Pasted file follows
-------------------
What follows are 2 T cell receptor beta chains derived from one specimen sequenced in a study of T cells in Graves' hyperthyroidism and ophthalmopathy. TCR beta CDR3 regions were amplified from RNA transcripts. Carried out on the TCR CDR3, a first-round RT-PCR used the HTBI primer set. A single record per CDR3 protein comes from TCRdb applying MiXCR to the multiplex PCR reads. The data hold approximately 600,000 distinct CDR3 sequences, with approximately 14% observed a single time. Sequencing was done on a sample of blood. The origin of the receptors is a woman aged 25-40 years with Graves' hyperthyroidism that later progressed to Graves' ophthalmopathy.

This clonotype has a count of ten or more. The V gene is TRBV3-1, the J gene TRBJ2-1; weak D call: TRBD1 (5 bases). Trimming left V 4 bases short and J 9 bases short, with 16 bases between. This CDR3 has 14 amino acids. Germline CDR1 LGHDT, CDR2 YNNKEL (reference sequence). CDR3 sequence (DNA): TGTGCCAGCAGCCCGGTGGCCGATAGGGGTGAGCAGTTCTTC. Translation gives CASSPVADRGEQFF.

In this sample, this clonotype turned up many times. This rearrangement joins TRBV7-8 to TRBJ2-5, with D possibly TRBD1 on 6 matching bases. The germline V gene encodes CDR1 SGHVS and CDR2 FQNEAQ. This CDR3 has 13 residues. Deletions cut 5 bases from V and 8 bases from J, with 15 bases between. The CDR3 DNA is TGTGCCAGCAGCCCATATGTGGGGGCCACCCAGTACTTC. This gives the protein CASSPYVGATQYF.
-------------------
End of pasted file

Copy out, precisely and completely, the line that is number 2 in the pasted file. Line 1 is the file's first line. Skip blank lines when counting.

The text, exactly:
This clonotype has a count of ten or more. The V gene is TRBV3-1, the J gene TRBJ2-1; weak D call: TRBD1 (5 bases). Trimming left V 4 bases short and J 9 bases short, with 16 bases between. This CDR3 has 14 amino acids. Germline CDR1 LGHDT, CDR2 YNNKEL (reference sequence). CDR3 sequence (DNA): TGTGCCAGCAGCCCGGTGGCCGATAGGGGTGAGCAGTTCTTC. Translation gives CASSPVADRGEQFF.